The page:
Last year California governor Gavin Newsom signed the Fair Pay to Play Act into law, which will ultimately affect NCAA student-athletes and their games’ compensations. Although the effects of that bill won’t take place until 2023, other states are legally following suit as well. Next in line for the game are Colorado and Minnesota.
Colorado Lawmakers Vs NCAA.
According to Fox Denver, a bill headed to Governor Jared Polis commands that college athletes get paid for their “name, image and likeness.” While passed last Wednesday, the bill still has to be signed by Polis. If so, it will take effect on January 1st, 2023. Said bill would allow students to receive monetary compensation without jeopardizing their scholarships.
The bill is clear in two things: One, contracts must not interfere with pre-existing agreements reached by the universities or college teams. Two, schools are not to pay any recruting prospects.
Enter Minnesota, Stage Left.
The North Star State is in the same path as its fellow states in the movement; their state lawmakers are putting their foot in the door. CBSN Minnesota states that Rep. Brad Tabke, from Shakopee, and Sen. Roger Chamberlain, from Lino Lakes, announced a bipartisan bill Wednesday. Said bill shares the same nature as the ones on California and Colorado. While speaking on the fairness behind the bill, Chamberlain told reporters that:
“The players on the field, on the court, on the rink, whether its women or men across soccer, football or basketball, they are entitled to their fair share of this.”
According to the lawmakers, college coaches and NCAA officials make “millions of dollars a year.” However, the student-athletes are not allowed to receive a paycheck. Because of this movement, the NCAA claims that it will allow “pay-for-play” and for the creation of athletes-agents relationships.
Amateurism Vs. Professionalism.
Ever since California’s decision, the NCAA has expressed that the legislation will allegedly erase the fine line between college and professional sports. The NCAA intends to preserve the amateurism of college athletics by not compensating the athletes. Nevertheless, media outlets believe this needs to change.
CEO Still Doesn’t Have The Answers.
Last February, a debate over player compensation took place in Capitol Hill. CEO of the NCAA, Mark Emmert, was criticized by “a dozen lawmakers from the nation’s most powerful legislative body” on his organization’s conduct regarding the inequality surrounding college sports. Sen. Richard Blumenthal, a Democrat from Connecticut, said:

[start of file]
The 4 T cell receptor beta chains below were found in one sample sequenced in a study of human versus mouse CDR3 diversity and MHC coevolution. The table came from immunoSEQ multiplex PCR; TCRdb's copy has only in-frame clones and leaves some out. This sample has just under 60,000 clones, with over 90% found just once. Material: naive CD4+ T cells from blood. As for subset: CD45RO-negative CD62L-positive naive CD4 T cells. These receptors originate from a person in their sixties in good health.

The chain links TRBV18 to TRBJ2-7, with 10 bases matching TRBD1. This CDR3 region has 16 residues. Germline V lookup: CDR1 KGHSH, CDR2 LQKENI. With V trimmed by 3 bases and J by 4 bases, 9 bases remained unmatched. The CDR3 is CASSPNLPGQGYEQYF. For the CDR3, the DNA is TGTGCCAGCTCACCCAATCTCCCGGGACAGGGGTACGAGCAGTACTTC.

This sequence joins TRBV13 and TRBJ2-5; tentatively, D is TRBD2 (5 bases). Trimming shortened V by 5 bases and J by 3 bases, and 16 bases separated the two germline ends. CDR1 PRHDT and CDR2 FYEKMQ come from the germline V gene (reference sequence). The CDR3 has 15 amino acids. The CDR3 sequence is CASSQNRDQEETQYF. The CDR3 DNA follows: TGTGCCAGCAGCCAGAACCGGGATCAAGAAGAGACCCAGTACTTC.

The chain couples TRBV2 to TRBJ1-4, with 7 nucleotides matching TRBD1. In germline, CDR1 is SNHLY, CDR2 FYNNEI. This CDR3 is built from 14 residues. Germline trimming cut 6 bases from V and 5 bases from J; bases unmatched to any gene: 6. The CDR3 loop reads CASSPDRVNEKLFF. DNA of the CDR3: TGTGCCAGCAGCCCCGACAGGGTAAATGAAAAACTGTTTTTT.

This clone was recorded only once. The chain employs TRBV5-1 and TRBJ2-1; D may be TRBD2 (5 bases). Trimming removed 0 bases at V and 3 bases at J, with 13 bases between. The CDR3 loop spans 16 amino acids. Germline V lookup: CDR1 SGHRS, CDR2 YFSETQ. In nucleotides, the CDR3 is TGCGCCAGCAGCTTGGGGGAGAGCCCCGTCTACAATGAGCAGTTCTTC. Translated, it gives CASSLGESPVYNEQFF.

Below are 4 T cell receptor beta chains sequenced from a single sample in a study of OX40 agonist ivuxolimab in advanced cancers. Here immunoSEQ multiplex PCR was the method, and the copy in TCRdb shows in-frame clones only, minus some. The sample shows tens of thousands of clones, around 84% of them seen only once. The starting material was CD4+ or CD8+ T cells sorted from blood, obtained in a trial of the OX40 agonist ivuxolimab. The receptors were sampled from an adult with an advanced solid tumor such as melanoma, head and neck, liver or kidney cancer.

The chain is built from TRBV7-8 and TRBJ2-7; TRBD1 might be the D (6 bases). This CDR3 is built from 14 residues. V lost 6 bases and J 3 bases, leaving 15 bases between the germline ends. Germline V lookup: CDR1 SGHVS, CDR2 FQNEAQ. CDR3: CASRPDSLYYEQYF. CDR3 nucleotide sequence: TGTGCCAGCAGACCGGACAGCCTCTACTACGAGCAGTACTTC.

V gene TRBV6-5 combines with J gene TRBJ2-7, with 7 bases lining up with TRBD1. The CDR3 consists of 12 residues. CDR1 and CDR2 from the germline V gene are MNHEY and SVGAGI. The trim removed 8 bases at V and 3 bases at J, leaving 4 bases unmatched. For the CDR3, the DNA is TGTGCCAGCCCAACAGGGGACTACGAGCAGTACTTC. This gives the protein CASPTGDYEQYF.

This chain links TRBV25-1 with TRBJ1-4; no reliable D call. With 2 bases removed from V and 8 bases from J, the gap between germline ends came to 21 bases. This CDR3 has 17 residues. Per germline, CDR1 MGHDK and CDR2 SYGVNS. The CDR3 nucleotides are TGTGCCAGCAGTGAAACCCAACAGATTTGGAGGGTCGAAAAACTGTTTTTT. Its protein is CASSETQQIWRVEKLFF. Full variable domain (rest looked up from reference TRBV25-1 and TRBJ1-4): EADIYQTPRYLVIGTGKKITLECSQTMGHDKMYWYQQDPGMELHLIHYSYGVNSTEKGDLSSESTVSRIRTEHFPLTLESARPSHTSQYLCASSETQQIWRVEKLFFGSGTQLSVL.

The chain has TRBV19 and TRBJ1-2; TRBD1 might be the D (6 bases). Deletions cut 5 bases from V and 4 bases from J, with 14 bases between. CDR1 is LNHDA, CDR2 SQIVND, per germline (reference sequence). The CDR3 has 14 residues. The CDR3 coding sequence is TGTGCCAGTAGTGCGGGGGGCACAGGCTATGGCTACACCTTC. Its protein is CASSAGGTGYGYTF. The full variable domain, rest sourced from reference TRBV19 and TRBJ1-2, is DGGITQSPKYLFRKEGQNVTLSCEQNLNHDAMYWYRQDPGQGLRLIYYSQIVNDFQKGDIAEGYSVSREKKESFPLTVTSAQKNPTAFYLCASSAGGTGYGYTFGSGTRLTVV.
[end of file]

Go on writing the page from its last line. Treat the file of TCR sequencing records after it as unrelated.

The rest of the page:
“The system is deeply unfair…and marred with inconsistencies. I think this whole system has to be fundamentally reformed, far-reaching fundamental reform. The NCAA has a role to play but only if it gets into the game, which right now it is failing to.”
According to SBNation, the NCAA generated a billion dollars in 2017. All while not paying their college athletes to allegedly keep the tradition of amateurism. Nevertheless, while the NCAA tries to keep their costumes, the debate was marked as one of the “most significant event in Congress’s new foray into NIL.” And with reason, since there is near a total of 30 states on board.
What Can The NCAA Expect?
The answer is yes; the NCAA is closer to paying their college athletes. With states—such as Minnesota, Colorado, and California—currently leading the fight, there is a high chance that the NCAA’s definition of amateurism will be subject to changes.
Amateurism is defined as the practicing of an activity, especially a sport, on an unpaid rather than a professional basis. The NCAA has used this as means to establish that the athletes are students first, and athletes later. However, if that definition of amateurism doesn’t change, one might expect a decrease of students willing to become college athletes. Since a university’s financial aid does not always cover everything, students might feel the need to briefly cast away sports for paying jobs, thus possibly hurting the NCAA.